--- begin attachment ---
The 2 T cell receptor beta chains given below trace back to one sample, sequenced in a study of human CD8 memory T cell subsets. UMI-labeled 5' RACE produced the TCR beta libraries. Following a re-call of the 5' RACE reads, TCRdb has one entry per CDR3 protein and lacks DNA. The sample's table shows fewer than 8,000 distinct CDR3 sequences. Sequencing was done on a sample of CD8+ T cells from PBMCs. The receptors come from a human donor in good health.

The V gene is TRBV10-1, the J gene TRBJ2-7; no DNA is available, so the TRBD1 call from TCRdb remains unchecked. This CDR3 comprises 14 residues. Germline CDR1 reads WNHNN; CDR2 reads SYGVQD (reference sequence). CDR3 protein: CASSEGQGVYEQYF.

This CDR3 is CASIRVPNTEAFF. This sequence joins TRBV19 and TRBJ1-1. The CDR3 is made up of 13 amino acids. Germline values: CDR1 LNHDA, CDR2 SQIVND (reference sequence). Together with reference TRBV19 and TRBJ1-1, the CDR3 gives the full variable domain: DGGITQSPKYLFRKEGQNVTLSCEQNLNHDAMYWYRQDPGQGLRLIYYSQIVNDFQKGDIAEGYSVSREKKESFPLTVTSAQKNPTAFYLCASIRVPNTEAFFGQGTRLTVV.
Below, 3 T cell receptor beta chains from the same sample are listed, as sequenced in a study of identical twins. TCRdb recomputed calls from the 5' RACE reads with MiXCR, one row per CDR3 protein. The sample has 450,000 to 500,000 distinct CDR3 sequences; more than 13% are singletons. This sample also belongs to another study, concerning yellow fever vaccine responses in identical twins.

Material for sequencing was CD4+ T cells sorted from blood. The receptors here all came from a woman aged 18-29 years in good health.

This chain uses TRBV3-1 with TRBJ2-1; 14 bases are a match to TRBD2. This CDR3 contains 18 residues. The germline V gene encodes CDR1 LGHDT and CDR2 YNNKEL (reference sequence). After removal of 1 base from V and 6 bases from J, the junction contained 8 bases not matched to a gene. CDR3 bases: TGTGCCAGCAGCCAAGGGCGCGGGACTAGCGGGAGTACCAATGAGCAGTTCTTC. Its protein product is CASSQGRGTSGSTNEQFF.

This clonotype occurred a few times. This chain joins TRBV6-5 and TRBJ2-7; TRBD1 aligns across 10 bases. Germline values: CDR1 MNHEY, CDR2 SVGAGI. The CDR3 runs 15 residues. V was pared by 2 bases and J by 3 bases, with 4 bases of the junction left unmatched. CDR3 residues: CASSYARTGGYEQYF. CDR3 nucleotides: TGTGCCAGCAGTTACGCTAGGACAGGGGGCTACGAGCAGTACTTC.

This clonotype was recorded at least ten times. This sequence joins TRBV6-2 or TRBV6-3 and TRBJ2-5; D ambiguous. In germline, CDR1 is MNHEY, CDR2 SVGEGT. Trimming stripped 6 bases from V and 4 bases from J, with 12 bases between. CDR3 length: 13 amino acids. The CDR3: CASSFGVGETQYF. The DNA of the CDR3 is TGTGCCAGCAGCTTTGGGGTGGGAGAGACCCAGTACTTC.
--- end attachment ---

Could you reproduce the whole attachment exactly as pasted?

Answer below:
The 2 T cell receptor beta chains given below trace back to one sample, sequenced in a study of human CD8 memory T cell subsets. UMI-labeled 5' RACE produced the TCR beta libraries. Following a re-call of the 5' RACE reads, TCRdb has one entry per CDR3 protein and lacks DNA. The sample's table shows fewer than 8,000 distinct CDR3 sequences. Sequencing was done on a sample of CD8+ T cells from PBMCs. The receptors come from a human donor in good health.

The V gene is TRBV10-1, the J gene TRBJ2-7; no DNA is available, so the TRBD1 call from TCRdb remains unchecked. This CDR3 comprises 14 residues. Germline CDR1 reads WNHNN; CDR2 reads SYGVQD (reference sequence). CDR3 protein: CASSEGQGVYEQYF.

This CDR3 is CASIRVPNTEAFF. This sequence joins TRBV19 and TRBJ1-1. The CDR3 is made up of 13 amino acids. Germline values: CDR1 LNHDA, CDR2 SQIVND (reference sequence). Together with reference TRBV19 and TRBJ1-1, the CDR3 gives the full variable domain: DGGITQSPKYLFRKEGQNVTLSCEQNLNHDAMYWYRQDPGQGLRLIYYSQIVNDFQKGDIAEGYSVSREKKESFPLTVTSAQKNPTAFYLCASIRVPNTEAFFGQGTRLTVV.
Below, 3 T cell receptor beta chains from the same sample are listed, as sequenced in a study of identical twins. TCRdb recomputed calls from the 5' RACE reads with MiXCR, one row per CDR3 protein. The sample has 450,000 to 500,000 distinct CDR3 sequences; more than 13% are singletons. This sample also belongs to another study, concerning yellow fever vaccine responses in identical twins.

Material for sequencing was CD4+ T cells sorted from blood. The receptors here all came from a woman aged 18-29 years in good health.

This chain uses TRBV3-1 with TRBJ2-1; 14 bases are a match to TRBD2. This CDR3 contains 18 residues. The germline V gene encodes CDR1 LGHDT and CDR2 YNNKEL (reference sequence). After removal of 1 base from V and 6 bases from J, the junction contained 8 bases not matched to a gene. CDR3 bases: TGTGCCAGCAGCCAAGGGCGCGGGACTAGCGGGAGTACCAATGAGCAGTTCTTC. Its protein product is CASSQGRGTSGSTNEQFF.

This clonotype occurred a few times. This chain joins TRBV6-5 and TRBJ2-7; TRBD1 aligns across 10 bases. Germline values: CDR1 MNHEY, CDR2 SVGAGI. The CDR3 runs 15 residues. V was pared by 2 bases and J by 3 bases, with 4 bases of the junction left unmatched. CDR3 residues: CASSYARTGGYEQYF. CDR3 nucleotides: TGTGCCAGCAGTTACGCTAGGACAGGGGGCTACGAGCAGTACTTC.

This clonotype was recorded at least ten times. This sequence joins TRBV6-2 or TRBV6-3 and TRBJ2-5; D ambiguous. In germline, CDR1 is MNHEY, CDR2 SVGEGT. Trimming stripped 6 bases from V and 4 bases from J, with 12 bases between. CDR3 length: 13 amino acids. The CDR3: CASSFGVGETQYF. The DNA of the CDR3 is TGTGCCAGCAGCTTTGGGGTGGGAGAGACCCAGTACTTC.